The EEOC maintains that Mr. Everly's work history reflects that he was considered a good employee and was recognized as "one of Oak Lane's best employees." When Mr. Everly began his employment with Oak Lane his salary was $24/hour and within a year his benefits were increased with a full medical package and an additional week of vacation. In or about the end of 2003, Mr. Everly was promoted to lead pressman which included a $3.00/hour pay increase.
In or about February 2004, Wayne Maurizzio was hired as Oak Lane's new General Manager. After Charles Kneale was terminated, Mr. Everly reported directly to Mr. Maurizzio. Testimony from Mr. Everly and Mr. Maurizzio reflect that the two were not fond of each other. Mr. Everly maintains that despite ill-feelings, he always complied with Mr. Maurizzio's directives even when he felt that Mr. Maurizzio's instructions may have produced the wrong outcome. On one occasion, both men got into an exchange where they used raised voices. Mr. Everly maintains that he was never disrespectful or insubordinate to Mr. Maurizzio, and was never reprimanded for insubordination. Mr. Everly also points to the testimony of COO, George Dusak, who described Mr. Everly as a "team player" who always tried to save the company money.
After the acquisition of Chapel Hill when most of the departments were transferred to the New Jersey facility, Mr. Everly remained at the Pennsylvania location because the web presses remained at that location. During that time, Oak Lane hired Sean McLernon, age 35, as a web press helper to assist Mr. Everly on the web press.
In October 2004, Mr. Everly was laid off. Mr. Everly testified that he was informed of the lay off by Mr. Maurizzio while Mr. Maurizzio was smoking a cigarette in the main entrance of defendant's Pennsylvania facility. Mr. Maurizzio informed Mr. Everly that he was being laid off for financial reasons. Mr. Everly, however, feels that it was not his salary, but Oak Lane's desire to terminate the older employees since in addition to him, Charles Kneale, David Rice and Tom O'Connell, all of whom were fifty years old or older, were also let go. The EEOC also points to the deposition testimony of Mr. Everly's former supervisor, Charles Kneale, who stated that Oak Lane had an agenda to get rid of the older workers.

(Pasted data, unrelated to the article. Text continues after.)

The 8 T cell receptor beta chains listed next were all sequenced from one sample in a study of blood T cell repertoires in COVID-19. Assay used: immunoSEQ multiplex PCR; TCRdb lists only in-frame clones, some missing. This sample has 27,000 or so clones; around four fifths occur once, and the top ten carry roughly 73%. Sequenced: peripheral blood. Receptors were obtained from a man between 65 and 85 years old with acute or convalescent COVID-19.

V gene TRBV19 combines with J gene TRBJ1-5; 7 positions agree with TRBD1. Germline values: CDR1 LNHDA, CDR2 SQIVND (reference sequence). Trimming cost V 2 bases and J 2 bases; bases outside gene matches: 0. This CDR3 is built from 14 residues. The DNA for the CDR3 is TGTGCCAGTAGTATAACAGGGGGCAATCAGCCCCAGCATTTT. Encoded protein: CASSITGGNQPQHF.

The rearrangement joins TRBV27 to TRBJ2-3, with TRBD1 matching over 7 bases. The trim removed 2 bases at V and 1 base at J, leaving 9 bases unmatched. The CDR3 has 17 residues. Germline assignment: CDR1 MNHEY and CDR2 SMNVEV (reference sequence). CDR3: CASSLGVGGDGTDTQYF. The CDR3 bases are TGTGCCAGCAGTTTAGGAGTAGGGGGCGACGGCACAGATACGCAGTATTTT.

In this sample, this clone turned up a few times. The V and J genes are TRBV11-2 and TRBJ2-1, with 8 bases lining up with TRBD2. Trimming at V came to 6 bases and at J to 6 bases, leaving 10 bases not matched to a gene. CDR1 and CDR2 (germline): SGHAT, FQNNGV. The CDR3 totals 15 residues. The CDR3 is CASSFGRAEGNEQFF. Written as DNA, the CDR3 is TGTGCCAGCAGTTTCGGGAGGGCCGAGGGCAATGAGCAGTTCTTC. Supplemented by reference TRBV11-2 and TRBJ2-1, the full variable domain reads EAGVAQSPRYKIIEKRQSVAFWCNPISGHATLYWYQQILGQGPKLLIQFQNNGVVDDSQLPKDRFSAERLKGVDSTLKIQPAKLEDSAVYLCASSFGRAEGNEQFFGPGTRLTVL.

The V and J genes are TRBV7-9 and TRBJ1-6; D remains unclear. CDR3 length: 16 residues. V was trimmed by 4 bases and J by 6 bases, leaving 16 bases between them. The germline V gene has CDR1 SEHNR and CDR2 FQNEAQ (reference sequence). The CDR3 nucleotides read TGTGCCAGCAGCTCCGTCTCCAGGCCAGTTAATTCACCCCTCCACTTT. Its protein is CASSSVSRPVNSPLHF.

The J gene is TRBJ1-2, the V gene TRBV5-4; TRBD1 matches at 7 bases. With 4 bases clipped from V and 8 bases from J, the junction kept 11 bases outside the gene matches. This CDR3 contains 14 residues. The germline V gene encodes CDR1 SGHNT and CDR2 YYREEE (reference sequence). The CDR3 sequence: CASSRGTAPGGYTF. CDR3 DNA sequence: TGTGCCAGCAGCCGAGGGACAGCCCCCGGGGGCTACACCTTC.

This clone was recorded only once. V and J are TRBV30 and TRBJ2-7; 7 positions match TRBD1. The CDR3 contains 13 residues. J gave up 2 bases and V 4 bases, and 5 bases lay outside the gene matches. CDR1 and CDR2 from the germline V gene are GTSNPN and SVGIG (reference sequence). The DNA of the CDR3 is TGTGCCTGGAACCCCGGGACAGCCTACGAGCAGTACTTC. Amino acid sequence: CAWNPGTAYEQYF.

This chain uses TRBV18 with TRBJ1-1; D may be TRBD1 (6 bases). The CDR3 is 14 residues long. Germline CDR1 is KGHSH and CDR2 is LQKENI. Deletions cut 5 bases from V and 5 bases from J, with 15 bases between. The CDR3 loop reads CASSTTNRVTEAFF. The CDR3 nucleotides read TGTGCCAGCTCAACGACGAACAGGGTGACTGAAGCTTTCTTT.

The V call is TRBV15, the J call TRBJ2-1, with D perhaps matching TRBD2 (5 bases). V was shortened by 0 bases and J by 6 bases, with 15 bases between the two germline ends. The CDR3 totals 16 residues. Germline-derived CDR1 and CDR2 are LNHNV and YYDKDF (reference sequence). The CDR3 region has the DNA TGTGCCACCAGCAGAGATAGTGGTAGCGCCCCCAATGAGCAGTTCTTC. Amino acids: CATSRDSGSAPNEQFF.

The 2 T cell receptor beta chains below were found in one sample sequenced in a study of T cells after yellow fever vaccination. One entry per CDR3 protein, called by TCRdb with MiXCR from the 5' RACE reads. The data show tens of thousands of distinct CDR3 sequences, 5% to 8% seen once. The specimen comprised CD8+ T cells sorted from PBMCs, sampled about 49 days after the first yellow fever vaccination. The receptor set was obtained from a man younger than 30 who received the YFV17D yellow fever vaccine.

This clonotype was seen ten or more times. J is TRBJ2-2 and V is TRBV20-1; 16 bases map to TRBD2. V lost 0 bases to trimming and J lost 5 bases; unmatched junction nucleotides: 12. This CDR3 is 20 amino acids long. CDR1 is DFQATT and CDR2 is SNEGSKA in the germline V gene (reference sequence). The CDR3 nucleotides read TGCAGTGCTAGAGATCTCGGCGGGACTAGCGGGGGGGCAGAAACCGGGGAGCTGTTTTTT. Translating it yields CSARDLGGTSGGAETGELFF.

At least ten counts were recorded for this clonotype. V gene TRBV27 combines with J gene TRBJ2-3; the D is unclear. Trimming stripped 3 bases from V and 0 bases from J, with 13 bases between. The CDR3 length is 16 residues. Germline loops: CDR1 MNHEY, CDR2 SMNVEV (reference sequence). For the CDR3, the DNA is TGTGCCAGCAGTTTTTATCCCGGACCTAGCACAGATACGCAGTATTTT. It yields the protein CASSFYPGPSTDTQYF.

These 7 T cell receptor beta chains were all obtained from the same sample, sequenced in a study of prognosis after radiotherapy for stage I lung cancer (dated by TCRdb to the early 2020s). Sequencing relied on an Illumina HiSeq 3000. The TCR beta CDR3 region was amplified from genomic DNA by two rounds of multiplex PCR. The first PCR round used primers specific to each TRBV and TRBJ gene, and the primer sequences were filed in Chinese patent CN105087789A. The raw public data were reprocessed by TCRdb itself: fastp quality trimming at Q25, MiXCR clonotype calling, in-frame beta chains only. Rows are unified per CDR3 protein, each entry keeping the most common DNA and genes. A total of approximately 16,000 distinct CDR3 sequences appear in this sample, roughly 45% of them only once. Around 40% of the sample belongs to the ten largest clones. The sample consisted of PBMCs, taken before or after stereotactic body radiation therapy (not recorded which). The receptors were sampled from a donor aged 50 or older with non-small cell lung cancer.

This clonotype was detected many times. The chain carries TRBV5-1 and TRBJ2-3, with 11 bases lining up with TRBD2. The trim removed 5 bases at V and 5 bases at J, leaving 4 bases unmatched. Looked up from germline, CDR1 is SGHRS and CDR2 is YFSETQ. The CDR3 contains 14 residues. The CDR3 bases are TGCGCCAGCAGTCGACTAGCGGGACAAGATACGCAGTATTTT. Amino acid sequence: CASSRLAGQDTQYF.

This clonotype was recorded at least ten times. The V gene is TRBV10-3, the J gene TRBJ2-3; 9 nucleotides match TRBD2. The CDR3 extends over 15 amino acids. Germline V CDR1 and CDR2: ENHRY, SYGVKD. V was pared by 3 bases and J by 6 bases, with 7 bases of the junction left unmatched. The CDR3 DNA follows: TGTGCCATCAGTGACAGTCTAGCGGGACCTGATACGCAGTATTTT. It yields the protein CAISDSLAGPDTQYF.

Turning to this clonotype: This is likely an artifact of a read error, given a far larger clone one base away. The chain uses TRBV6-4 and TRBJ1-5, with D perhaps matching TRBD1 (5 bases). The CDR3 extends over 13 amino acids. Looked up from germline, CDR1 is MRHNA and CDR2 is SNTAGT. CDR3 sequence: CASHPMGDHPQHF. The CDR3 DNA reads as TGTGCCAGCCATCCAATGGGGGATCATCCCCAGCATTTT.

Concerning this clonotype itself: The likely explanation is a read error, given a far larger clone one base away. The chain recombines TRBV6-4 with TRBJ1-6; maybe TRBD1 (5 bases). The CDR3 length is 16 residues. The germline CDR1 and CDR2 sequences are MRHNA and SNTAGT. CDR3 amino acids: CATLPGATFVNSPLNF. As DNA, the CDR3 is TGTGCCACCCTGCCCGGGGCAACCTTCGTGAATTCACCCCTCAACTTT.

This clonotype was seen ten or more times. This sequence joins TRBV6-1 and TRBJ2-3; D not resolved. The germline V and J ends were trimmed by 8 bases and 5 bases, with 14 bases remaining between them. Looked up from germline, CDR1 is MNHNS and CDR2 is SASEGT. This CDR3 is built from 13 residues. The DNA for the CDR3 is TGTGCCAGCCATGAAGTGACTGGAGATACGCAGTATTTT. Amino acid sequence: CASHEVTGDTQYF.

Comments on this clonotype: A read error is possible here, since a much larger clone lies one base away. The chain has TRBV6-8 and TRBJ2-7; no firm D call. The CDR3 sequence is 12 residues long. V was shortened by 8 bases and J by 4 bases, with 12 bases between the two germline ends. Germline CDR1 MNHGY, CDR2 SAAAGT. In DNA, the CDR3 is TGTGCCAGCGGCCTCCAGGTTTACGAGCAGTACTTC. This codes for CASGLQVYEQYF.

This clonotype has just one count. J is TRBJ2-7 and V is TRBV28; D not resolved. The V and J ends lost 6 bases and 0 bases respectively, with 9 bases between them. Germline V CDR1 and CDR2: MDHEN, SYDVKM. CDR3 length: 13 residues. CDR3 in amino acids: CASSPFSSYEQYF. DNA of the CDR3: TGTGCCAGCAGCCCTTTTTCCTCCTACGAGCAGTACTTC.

Mr. Everly asserts that he was replaced by Mr. McLernon, who was 35 years old at the time of Mr. Everly's termination. In addition to being much younger that Mr. Everly, the EEOC states that Mr. McLernon was less experienced and had documented performance issues in his personnel file.
The EEOC also argues that Mr. Dusak and Mr. Maurizzio, both of whom played a role in the decision to terminate Mr. Everly, made facially discriminatory remarks concerning Mr. Everly's age. Mr. Maurizzio testified that he would "get a name or two in [his] head," and then meet and decide with Mr. Dusak which employees to lay-off. The EEOC also refers to Mr. Maurizzio's statement that "certain people at age 55 cannot do certain jobs." In addition, the EEOC points to Mr. Dusak's testimony in which he referred to Mr. Everly as an "old dog" and "old school kind of guy." Oak Lane denies that either man, or anyone else at Oak Lane, made any discriminatory remarks concerning Mr. Everly's age. Oak Lane also maintains that only Mr. Dusak, who also hired Mr. Everly and who is roughly the same age as Mr. Everly, solely made the decision to terminate his employment.
A. Standard for Summary Judgment
Summary judgment is appropriate where the Court is satisfied that "the pleadings, depositions, answers to interrogatories, and admissions on file, together with the affidavits, if any, show that there is no genuine issue as to any material fact and that the moving party is entitled to a judgment as a matter of law." Celotex Corp. v. Catrett, 477 U.S. 317, 330 (1986); Fed. R. Civ. P. 56(c).
An issue is "genuine" if it is supported by evidence such that a reasonable jury could return a verdict in the nonmoving party's favor. Anderson v. Liberty Lobby, Inc., 477 U.S. 242, 248 (1986). A fact is "material" if, under the governing substantive law, a dispute about the fact might affect the outcome of the suit. Id. In considering a motion for summary judgment, a district court may not make credibility determinations or engage in any weighing of the evidence; instead, the non-moving party's evidence "is to be believed and all justifiable inferences are to be drawn in his favor." Marino v. Industrial Crating Co., 358 F.3d 241, 247 (3d Cir. 2004)(quoting Anderson, 477 U.S. at 255).